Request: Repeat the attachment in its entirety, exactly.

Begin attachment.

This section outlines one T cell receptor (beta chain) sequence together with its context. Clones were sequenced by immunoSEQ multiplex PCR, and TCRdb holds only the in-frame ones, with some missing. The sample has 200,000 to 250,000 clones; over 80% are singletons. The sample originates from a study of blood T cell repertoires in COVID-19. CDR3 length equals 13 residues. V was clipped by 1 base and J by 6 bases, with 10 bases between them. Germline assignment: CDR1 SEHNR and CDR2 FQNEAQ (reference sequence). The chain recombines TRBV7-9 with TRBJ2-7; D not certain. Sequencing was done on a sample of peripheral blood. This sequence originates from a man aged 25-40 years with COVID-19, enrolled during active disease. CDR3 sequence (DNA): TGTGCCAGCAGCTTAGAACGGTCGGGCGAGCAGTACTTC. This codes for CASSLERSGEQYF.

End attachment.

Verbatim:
This section outlines one T cell receptor (beta chain) sequence together with its context. Clones were sequenced by immunoSEQ multiplex PCR, and TCRdb holds only the in-frame ones, with some missing. The sample has 200,000 to 250,000 clones; over 80% are singletons. The sample originates from a study of blood T cell repertoires in COVID-19. CDR3 length equals 13 residues. V was clipped by 1 base and J by 6 bases, with 10 bases between them. Germline assignment: CDR1 SEHNR and CDR2 FQNEAQ (reference sequence). The chain recombines TRBV7-9 with TRBJ2-7; D not certain. Sequencing was done on a sample of peripheral blood. This sequence originates from a man aged 25-40 years with COVID-19, enrolled during active disease. CDR3 sequence (DNA): TGTGCCAGCAGCTTAGAACGGTCGGGCGAGCAGTACTTC. This codes for CASSLERSGEQYF.